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  • 20 September, 2022

  • 8 Min Read


PM Promotion of Alternate Nutrients for Agriculture Management (PRANAM) Yojana

The Union government plans to implement a program called PM PRANAM to encourage states to use less chemical fertiliser.

Important Points:

  • The goal is to reduce the cost of subsidies for chemical fertilisers, which is projected to increase by 39% to Rs 2.25 lakh crore by 2022–23 from Rs 1.62 lakh crore in 2017.
  • Vision: The action is consistent with the government's recent efforts to promote the balanced use of fertilisers or alternative fertilisers.
  • Budget: The program won't have a separate budget; instead, it will be funded by savings from fertiliser subsidies received in the past through a program managed by the Department of Fertilizers.
  • The state that saves the money will receive a grant of 50% of the subsidy savings.
  • Alternative fertilizer production facilities at the village, block, and district levels are eligible to receive up to 70% of the grant money offered under the program.
  • The remaining 30% of the grant money can be used for: Recognizing and supporting farmers, panchayats, farmer producer organizations, and self-help groups who are engaged in reducing fertilizer use and raising awareness.

The Scheme's Need

  • Increased Spending Needed: The government has budgeted Rs. 1.05 lakh crore for the current fiscal year (2022-23). This year, the amount of fertilizer subsidies may exceed Rs 2.25 lakh crore.
  • Demand Rises: The total amount of four fertilizers—urea, DAP (di-ammonium phosphate), MOP (muriate of potash), and NPKS (nitrogen, phosphorus, and potassium)—that the country will need in 2021–22 will rise by 21% to 640.27 lakh metric tonnes (LMT) from 528.86 lakh metric tonnes in 2017–18.
  • Difficulties in the fertiliser industry Lower Production to be addressed.
  • Global fertiliser production, import, and transportation have all been influenced by the pandemic.
  • Reduction in Imports: Due to a drop in production, major fertiliser exporters like China have steadily cut back on shipments.
  • This has had an effect on nations like India, which imports 40–45 percent of its phosphate from China.
  • Mismanagement of the supply: In areas like Europe, America, Brazil, and Southeast Asia, demand has increased significantly.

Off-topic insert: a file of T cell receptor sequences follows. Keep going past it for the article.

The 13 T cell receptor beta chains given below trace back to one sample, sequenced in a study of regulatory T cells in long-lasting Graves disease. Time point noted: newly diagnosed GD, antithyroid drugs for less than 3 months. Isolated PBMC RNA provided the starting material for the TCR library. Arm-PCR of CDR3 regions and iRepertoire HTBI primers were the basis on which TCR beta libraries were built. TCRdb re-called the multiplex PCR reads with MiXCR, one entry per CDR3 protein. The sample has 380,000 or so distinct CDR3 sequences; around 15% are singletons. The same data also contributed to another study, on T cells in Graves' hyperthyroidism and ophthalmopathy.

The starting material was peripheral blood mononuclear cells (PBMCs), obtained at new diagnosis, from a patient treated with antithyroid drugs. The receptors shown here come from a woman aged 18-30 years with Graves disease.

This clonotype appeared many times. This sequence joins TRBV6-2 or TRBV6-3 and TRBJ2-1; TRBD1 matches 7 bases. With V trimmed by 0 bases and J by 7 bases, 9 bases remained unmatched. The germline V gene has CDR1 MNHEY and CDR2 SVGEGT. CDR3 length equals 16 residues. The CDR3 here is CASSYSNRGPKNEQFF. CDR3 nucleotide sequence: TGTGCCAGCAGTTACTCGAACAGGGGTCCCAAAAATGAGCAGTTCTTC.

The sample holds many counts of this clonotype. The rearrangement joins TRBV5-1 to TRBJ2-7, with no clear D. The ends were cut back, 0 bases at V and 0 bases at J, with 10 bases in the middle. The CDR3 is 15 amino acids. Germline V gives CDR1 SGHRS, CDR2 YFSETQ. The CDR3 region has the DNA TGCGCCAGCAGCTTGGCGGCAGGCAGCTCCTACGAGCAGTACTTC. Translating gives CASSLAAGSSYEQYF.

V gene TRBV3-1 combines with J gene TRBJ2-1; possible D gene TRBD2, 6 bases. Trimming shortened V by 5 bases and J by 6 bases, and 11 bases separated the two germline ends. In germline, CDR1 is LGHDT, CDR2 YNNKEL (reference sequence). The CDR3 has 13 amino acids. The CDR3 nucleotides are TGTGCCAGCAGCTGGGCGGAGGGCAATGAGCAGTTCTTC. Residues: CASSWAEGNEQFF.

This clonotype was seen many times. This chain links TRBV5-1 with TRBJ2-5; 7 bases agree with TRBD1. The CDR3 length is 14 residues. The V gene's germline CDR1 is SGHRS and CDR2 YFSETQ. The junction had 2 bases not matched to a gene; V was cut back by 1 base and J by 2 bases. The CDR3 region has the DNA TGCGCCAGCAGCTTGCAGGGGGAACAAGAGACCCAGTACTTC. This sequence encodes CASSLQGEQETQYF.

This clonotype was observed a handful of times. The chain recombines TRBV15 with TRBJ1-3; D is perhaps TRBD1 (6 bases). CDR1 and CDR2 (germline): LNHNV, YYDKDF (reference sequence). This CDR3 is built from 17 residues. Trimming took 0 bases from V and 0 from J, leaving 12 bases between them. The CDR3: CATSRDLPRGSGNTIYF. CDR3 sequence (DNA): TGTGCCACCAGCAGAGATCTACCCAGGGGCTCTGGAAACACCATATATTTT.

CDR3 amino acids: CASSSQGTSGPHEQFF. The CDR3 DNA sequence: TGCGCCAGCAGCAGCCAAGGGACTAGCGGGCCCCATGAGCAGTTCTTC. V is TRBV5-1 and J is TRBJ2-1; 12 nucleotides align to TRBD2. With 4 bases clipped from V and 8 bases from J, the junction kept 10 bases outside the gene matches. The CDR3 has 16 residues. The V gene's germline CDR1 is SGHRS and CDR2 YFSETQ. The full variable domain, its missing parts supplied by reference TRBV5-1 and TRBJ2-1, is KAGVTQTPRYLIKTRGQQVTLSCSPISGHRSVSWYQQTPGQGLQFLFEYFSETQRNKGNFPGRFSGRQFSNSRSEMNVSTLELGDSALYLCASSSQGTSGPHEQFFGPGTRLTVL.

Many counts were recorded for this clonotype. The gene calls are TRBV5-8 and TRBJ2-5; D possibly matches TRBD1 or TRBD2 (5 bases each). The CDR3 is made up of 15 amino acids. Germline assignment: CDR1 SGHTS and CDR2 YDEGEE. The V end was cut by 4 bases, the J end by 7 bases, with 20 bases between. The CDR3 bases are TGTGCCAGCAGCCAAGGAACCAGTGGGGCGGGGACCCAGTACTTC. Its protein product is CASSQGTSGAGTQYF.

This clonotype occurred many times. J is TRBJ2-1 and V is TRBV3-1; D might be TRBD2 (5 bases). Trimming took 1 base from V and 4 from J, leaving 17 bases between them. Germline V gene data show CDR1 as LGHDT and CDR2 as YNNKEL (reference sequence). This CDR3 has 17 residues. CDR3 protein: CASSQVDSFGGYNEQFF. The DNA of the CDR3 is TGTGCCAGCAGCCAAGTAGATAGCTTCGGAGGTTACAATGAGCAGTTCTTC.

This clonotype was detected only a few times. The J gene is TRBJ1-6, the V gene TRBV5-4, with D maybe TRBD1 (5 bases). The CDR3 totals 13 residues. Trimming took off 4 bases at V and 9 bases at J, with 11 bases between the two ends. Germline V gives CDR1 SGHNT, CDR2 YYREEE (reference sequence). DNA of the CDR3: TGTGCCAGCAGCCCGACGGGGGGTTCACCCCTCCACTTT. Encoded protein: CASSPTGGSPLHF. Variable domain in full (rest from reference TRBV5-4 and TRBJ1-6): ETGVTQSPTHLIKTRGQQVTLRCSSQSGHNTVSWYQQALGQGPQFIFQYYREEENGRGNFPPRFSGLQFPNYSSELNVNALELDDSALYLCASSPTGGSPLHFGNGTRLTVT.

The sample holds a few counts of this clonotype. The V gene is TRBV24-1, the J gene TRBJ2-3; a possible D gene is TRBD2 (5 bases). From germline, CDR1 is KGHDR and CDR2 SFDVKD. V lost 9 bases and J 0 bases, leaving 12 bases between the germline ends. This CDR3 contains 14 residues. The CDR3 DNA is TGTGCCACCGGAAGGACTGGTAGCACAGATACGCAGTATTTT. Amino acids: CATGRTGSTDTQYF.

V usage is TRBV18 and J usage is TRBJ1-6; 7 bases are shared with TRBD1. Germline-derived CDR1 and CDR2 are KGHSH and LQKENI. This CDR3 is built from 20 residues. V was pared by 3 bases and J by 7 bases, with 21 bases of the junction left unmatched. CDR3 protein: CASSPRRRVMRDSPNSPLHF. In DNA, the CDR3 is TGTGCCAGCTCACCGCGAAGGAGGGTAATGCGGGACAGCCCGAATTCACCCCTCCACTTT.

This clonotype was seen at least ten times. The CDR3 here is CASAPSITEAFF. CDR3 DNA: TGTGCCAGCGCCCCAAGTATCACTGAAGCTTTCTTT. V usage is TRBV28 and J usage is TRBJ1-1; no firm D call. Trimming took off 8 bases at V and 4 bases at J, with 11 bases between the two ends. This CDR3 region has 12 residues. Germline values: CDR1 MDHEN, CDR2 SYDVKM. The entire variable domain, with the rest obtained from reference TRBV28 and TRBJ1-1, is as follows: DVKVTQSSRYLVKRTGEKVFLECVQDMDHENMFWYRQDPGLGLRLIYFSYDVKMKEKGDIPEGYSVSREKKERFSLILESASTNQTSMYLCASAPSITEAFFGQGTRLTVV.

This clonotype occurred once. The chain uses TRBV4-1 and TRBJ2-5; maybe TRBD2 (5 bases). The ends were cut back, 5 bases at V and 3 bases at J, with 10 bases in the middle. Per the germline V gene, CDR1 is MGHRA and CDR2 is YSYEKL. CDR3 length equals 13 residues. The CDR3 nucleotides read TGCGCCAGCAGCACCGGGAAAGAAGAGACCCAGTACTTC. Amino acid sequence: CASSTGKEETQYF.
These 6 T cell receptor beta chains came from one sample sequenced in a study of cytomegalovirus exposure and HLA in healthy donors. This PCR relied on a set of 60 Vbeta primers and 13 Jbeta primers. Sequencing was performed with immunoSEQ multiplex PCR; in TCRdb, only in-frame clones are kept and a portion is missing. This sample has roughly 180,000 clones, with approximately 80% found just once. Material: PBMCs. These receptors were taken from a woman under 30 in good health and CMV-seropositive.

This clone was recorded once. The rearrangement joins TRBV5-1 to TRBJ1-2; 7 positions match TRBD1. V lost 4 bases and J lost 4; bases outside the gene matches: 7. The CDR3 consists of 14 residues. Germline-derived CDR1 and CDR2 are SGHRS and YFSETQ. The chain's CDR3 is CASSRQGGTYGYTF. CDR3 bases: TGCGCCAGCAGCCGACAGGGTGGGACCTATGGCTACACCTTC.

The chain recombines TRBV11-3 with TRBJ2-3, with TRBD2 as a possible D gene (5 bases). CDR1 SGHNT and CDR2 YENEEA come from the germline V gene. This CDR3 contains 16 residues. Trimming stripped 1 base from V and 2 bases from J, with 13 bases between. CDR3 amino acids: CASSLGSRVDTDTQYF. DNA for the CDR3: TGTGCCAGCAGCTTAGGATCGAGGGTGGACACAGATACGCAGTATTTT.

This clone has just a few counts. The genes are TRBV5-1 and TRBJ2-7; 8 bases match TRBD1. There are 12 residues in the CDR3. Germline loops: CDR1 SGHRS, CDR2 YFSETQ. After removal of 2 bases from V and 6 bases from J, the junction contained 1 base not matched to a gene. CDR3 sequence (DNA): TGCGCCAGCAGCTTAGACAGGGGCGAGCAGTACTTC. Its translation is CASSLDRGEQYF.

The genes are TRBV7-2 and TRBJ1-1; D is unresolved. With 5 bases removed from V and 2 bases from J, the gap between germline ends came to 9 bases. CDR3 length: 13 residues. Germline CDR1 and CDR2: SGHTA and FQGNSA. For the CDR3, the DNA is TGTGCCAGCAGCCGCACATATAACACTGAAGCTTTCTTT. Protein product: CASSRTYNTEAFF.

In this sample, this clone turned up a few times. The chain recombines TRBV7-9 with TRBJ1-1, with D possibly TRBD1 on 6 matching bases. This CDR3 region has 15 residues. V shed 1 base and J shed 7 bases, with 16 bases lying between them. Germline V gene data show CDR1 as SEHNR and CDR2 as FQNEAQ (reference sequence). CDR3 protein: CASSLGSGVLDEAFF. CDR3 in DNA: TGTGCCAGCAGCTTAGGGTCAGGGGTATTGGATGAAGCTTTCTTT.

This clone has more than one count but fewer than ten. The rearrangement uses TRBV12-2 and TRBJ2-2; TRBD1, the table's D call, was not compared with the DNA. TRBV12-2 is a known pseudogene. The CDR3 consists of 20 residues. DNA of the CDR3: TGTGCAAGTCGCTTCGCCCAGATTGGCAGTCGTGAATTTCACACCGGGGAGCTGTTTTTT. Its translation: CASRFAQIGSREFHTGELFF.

• Demand has grown, but the supply side has run into problems.
  • India is experiencing a shortage of fertilisers, particularly those containing phosphatic and potassic minerals.
  • Price increases for raw materials have been consistent, as have increases in logistics and shipping expenses.
  • The average freight prices for ships have increased up to four times as a result of the COVID logistics chain disruption.
  • In addition, the cost of fertilisers like DAP and urea as well as raw ingredients like ammonia and phosphatic acid has increased by 250–300%.
  • No Denial Policy: The Centre currently adheres to a "no denial" policy. Through the PoS machines, anyone—including non-farmers—can purchase any quantity of fertiliser.
  • Although there is a cap of 100 bags that one person can buy at once, this does not prevent anyone from buying more than once.
  • It certainly permits unintended beneficiaries—farmers who are not sincere or deserving—to purchase in bulk.

Governmental Initiative: Closing the Leaks

  • With effect from October 2016, a direct benefit transfer method is used in fertilisers to address subsidy leaks.
  • According to this scheme, fertiliser firms receive a 100% subsidy on a variety of fertiliser grades based on the actual sales that the merchants make to the recipients.
  • New nutrients including Nano urea and bio-stimulants were incorporated into the Fertilizer Control Order of 1985. (FCO).
  • Other government initiatives include neem-coated urea and the soil health card.

Recommendations from ICAR

  • Using both inorganic and organic sources of plant nutrients in conjunction, soil test-based balanced and integrated nutrient management.
  • Utilization of nitrification inhibitors and slow-releasing N-fertilizers (Neem Coated Urea).
  • cultivating leguminous plants.
  • Using technologies for resource conservation (RCTs).

Way Forward

  • It's time to seriously consider providing farmers with a flat cash subsidy per acre that they can use to buy any fertiliser.
  • In addition to biofertilizers and organic fertilisers, the government needs to promote the balanced use of fertilisers.

Source: The Indian Express


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